"A rear-end collision with a stopped or stopping vehicle establishes a prima facie case of negligence on the part of the operator of the rear vehicle, requiring that operator to come forward with evidence of a nonnegligent explanation for the collision to rebut the inference of negligence" ... . " Evidence that a vehicle was struck in the rear and propelled into the vehicle in front of it may provide a sufficient non-negligent explanation'" ... . Thus, "[i]n a chain collision accident, the operator of the middle vehicle may establish prima facie entitlement to judgment as a matter of law by demonstrating that the middle vehicle was properly stopped behind the lead vehicle when it was struck from behind by the rear vehicle and propelled into the lead vehicle" ... . 

 

Here, Budziak established her prima facie entitlement to judgment as a matter of law by demonstrating that she was stopped in traffic behind Hakimi's vehicle when her vehicle was struck in the rear by Barnett's vehicle and propelled into Hakimi's vehicle ... . Mihalatos v Barnett, 2019 NY Slip Op 06082, Second Dept 8-7-19

NEGLIGENCE, COMMON CARRIERS.

QUESTION OF FACT WHETHER THE BUS DRIVER RESPONDED REASONABLY UPON HEARING THE SIREN OF A FIRE TRUCK APPROACHING AN INTERSECTION; PLAINTIFF, A PASSENGER, WAS INJURED WHEN THE BUS DRIVER SLAMMED ON THE BRAKES (SECOND DEPT).

The Second Department, reversing Supreme Court, determined there was a question of fact whether the bus driver reacted properly to an emergency. Plaintiff, a passenger, was injured when the bus suddenly braked to avoid a fire truck entering an intersection. There was a question whether the driver slowed down upon hearing the siren:

The evidence proffered in support of the defendants' motion demonstrated, prima facie, that the operator of the bus was presented with an emergency situation, to wit, a fire truck that was entering the intersection against the traffic light, and that the operator acted as a reasonable person would under the circumstances ... . However, in opposition, the plaintiff noted that the operator testified at her deposition that, as she approached the intersection, she heard a fire truck siren. Although the operator claimed she slowed down prior to reaching the intersection, the plaintiff testified at her deposition that the operator was driving "pretty fast" prior to the accident and that there was no change in speed. The operator's alleged entry into the intersection without slowing down, after hearing sirens approaching the intersection, raised a triable issue of fact as to whether the operator was faced with an emergency situation not of her own making and whether her actions in relation thereto were reasonable ... . Liang-Ying Ren v Doe, 2019 NY Slip Op 06074, Second Dept 8-7-19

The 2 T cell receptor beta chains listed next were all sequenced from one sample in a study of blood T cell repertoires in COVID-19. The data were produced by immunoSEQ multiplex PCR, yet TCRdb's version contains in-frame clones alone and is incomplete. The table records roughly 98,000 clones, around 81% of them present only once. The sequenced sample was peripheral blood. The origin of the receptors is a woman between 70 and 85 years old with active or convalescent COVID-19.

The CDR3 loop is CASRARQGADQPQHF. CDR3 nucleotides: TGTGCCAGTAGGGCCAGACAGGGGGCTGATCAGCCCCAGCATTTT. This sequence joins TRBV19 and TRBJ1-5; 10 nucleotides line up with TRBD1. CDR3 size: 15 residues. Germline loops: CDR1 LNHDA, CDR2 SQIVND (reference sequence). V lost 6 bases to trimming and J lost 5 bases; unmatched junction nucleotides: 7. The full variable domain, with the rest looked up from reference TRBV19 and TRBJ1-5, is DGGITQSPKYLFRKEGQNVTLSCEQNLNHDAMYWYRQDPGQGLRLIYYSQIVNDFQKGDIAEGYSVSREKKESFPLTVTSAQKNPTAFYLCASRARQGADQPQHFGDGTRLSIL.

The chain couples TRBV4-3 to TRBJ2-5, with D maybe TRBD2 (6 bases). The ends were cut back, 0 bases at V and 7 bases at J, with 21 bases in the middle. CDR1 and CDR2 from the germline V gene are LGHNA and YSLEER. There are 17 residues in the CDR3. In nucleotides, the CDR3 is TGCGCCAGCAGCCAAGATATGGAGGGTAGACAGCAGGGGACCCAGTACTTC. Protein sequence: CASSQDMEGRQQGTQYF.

NEGLIGENCE, EMPLOYMENT LAW, EVIDENCE.

FACT THAT DEFENDANT CONTRACTOR HAD BEEN ISSUED A PERMIT FOR DRILLING IN THE STREET DID NOT RAISE A QUESTION OF FACT ABOUT WHETHER THE CONTRACTOR CREATED A DEFECT IN THE SIDEWALK IN THIS SLIP AND FALL CASE (SECOND DEPT).

The Second Department, reversing Supreme Court, determined the contractor's motion for summary judgment in this sidewalk slip and fall case should have been granted. The contractor presented evidence it did no work on the sidewalk. The fact that a permit for drilling on the street had been issued to the contractor did not raise a question of fact:

The plaintiff allegedly was injured when he tripped on a raised sidewalk flag. He commenced this personal injury action against, among others, the defendant Craig Geotechnical Drilling Co., Inc. (hereinafter Craig Drilling), a contractor, alleging that it was negligent in, among other things, creating the allegedly dangerous condition that caused the accident. ...

A contractor may be liable for an affirmative act of negligence which results in the creation of a dangerous condition upon a public street or sidewalk ... . Here, Craig Drilling demonstrated its prima facie entitlement to judgment as a matter of law by presenting evidence that it performed no work in the area of the raised sidewalk flag prior to the subject accident ... . In opposition, the plaintiff failed to raise a triable issue of fact as to whether Craig Drilling created or exacerbated the raised sidewalk flag. Under the circumstances of this case, the mere fact that a permit had been issued to Craig Drilling to perform work on the street was insufficient to raise a triable issue of fact as to whether Craig Drilling created or exacerbated the raised sidewalk flag ... . Sindoni v City of New York, 2019 NY Slip Op 06110, Second Dept 8-7-19